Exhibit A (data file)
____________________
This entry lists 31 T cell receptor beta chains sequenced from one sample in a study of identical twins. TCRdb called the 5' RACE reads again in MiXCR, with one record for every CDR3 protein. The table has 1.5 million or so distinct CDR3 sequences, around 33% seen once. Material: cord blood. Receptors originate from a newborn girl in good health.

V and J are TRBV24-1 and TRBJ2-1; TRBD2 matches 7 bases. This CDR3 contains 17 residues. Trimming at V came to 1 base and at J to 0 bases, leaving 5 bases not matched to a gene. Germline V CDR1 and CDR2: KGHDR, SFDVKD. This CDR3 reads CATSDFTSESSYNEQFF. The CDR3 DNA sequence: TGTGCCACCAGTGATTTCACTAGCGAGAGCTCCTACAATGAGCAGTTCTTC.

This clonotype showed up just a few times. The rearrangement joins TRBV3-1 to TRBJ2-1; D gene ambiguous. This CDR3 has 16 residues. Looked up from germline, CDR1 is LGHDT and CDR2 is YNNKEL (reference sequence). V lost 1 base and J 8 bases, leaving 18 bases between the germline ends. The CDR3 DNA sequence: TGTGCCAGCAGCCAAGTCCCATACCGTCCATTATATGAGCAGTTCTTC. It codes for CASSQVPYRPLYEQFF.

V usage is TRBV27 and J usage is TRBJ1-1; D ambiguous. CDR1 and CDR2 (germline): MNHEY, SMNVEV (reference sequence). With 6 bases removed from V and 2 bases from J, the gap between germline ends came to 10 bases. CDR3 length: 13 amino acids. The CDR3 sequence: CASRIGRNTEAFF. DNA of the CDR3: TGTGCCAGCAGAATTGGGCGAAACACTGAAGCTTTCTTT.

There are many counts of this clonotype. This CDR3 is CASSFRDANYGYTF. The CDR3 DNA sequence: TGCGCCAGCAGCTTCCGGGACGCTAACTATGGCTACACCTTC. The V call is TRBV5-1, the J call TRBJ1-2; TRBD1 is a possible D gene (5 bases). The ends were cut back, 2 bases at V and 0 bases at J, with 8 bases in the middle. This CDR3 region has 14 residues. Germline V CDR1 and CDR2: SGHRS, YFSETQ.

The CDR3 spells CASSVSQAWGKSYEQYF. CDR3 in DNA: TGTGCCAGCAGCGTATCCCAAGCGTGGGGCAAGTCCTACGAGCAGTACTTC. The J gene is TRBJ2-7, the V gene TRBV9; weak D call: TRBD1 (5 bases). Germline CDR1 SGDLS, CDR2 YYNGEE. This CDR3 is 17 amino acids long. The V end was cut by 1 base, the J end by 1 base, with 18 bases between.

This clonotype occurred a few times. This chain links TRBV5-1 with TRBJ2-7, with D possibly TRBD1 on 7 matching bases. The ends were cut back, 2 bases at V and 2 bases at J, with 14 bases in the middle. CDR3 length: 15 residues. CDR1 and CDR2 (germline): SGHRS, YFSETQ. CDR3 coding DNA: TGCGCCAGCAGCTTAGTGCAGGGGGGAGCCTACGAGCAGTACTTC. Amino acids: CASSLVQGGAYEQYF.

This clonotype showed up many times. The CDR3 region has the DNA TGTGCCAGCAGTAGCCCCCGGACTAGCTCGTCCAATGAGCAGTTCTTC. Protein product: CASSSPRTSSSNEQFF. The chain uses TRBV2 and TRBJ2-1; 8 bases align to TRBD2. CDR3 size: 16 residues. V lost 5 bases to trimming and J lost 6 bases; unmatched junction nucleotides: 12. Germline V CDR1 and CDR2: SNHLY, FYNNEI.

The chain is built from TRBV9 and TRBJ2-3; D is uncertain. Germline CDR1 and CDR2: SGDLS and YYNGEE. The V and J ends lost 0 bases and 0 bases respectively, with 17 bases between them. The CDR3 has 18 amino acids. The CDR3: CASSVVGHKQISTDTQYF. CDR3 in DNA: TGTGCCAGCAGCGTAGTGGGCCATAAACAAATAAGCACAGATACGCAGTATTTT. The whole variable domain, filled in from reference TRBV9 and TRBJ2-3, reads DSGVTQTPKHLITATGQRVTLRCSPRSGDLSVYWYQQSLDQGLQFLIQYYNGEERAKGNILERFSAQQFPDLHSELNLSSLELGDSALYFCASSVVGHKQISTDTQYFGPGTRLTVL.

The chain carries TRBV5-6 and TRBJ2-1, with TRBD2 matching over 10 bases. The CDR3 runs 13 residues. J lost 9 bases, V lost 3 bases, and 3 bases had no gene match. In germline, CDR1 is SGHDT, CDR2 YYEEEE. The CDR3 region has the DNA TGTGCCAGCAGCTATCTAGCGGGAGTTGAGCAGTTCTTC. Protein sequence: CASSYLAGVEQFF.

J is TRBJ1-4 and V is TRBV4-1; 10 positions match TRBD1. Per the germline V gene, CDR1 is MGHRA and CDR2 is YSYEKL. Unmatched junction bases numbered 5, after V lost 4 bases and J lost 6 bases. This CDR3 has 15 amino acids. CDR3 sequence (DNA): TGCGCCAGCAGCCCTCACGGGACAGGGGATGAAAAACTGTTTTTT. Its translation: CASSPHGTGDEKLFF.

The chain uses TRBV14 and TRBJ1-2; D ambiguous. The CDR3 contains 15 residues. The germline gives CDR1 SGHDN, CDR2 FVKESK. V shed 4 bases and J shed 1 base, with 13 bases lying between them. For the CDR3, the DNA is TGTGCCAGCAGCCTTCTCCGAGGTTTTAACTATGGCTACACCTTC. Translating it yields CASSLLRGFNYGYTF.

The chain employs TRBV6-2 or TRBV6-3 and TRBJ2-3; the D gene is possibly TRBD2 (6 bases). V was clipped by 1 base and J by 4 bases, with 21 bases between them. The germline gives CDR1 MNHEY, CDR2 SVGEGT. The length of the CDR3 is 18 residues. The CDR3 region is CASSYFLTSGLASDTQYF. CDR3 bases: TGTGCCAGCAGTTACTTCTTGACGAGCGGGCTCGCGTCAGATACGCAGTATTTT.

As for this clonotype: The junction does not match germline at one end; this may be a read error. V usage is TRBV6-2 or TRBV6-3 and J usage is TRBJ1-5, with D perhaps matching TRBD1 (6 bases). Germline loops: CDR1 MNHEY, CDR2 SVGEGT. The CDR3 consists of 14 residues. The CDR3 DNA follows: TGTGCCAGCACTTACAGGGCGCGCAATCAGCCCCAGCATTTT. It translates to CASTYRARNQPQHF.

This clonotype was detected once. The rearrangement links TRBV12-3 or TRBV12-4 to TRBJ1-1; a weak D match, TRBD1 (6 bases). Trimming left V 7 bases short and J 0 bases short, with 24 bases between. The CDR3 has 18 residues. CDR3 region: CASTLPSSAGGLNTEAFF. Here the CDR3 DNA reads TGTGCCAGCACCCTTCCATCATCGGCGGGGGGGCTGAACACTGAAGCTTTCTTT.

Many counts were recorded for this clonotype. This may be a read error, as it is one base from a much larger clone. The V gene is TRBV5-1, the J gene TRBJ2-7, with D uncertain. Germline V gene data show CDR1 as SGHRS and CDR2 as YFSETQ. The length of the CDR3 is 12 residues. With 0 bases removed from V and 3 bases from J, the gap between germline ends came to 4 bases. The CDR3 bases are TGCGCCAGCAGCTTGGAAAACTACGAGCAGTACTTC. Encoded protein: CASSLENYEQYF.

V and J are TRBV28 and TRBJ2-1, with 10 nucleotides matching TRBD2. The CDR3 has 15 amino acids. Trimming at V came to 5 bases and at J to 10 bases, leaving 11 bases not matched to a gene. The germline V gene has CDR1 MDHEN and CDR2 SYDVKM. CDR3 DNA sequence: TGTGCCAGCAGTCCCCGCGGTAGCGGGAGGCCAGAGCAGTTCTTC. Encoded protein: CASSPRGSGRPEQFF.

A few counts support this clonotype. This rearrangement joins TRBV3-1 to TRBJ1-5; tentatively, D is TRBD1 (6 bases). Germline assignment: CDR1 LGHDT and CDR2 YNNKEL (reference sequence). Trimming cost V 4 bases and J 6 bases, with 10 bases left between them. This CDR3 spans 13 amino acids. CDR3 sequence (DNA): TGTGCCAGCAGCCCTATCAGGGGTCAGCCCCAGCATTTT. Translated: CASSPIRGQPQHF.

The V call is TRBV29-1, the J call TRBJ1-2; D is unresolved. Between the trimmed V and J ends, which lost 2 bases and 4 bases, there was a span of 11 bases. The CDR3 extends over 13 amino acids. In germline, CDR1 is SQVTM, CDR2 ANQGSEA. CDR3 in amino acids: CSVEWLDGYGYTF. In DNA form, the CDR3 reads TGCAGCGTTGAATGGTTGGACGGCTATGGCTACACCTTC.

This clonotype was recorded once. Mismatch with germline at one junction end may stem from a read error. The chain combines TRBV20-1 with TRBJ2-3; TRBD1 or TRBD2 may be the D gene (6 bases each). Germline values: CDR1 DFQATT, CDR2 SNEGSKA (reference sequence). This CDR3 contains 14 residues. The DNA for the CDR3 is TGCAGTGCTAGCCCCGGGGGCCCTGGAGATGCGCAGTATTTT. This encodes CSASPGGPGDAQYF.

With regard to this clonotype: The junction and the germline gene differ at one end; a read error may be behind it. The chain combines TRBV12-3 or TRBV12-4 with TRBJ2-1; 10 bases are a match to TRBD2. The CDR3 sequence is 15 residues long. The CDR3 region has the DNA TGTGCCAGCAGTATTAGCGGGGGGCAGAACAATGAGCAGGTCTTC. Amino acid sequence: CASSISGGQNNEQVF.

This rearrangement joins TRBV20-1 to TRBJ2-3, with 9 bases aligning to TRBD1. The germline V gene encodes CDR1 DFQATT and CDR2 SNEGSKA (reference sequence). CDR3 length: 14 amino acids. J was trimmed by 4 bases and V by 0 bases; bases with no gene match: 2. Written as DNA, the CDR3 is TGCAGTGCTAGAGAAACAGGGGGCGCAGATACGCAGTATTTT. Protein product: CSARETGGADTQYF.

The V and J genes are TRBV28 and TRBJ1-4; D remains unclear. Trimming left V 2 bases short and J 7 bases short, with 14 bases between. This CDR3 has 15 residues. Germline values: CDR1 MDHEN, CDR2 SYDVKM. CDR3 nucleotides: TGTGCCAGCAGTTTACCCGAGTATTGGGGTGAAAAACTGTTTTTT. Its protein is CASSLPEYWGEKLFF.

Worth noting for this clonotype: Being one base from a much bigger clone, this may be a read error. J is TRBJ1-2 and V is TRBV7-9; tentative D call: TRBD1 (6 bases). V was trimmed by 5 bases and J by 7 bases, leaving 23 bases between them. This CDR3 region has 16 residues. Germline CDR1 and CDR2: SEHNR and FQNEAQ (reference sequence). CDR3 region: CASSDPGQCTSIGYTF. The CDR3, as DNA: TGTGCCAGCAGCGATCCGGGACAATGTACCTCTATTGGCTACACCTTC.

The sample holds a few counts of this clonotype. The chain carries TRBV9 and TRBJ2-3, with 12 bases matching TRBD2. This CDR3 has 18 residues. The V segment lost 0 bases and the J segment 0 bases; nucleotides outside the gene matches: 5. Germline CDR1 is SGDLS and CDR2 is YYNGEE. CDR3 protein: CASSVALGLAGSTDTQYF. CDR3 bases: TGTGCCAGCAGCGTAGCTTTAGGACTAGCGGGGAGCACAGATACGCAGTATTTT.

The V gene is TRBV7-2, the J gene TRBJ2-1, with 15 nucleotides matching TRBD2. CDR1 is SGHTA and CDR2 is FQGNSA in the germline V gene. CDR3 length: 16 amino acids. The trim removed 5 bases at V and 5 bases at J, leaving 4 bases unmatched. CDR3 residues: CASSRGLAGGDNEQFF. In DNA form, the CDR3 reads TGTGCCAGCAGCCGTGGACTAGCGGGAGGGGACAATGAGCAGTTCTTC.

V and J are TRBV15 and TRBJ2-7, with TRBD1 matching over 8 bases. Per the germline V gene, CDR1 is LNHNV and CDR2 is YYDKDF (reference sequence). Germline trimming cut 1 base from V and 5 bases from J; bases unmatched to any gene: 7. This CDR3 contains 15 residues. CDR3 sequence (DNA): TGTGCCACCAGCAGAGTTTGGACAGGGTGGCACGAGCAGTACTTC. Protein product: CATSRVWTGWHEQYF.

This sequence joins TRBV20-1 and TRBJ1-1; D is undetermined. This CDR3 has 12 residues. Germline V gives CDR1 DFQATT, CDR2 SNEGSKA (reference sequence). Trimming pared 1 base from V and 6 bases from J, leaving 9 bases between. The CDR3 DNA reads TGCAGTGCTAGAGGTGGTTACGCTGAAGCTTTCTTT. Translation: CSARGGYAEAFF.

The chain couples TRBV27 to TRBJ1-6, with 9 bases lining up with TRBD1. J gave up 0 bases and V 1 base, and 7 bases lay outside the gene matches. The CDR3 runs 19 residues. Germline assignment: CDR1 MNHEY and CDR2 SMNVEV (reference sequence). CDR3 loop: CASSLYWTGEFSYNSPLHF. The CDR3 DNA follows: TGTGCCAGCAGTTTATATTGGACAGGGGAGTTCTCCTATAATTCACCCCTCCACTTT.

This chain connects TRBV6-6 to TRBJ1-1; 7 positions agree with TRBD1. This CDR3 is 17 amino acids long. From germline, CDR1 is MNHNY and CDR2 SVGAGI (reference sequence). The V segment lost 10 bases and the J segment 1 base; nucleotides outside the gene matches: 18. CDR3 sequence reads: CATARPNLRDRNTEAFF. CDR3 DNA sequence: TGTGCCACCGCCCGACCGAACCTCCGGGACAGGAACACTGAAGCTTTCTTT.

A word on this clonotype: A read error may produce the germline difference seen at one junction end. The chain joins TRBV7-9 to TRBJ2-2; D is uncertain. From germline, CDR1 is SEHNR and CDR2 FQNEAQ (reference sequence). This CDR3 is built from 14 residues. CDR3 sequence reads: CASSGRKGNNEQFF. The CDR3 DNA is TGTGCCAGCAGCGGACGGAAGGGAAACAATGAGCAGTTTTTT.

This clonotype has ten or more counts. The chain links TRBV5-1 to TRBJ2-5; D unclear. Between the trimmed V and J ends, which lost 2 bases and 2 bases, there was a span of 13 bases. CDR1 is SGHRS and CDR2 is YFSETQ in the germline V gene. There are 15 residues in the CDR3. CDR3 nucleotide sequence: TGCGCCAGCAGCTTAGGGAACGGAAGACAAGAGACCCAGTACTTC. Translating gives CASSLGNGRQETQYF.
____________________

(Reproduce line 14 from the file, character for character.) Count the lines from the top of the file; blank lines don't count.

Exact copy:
As for this clonotype: The junction does not match germline at one end; this may be a read error. V usage is TRBV6-2 or TRBV6-3 and J usage is TRBJ1-5, with D perhaps matching TRBD1 (6 bases). Germline loops: CDR1 MNHEY, CDR2 SVGEGT. The CDR3 consists of 14 residues. The CDR3 DNA follows: TGTGCCAGCACTTACAGGGCGCGCAATCAGCCCCAGCATTTT. It translates to CASTYRARNQPQHF.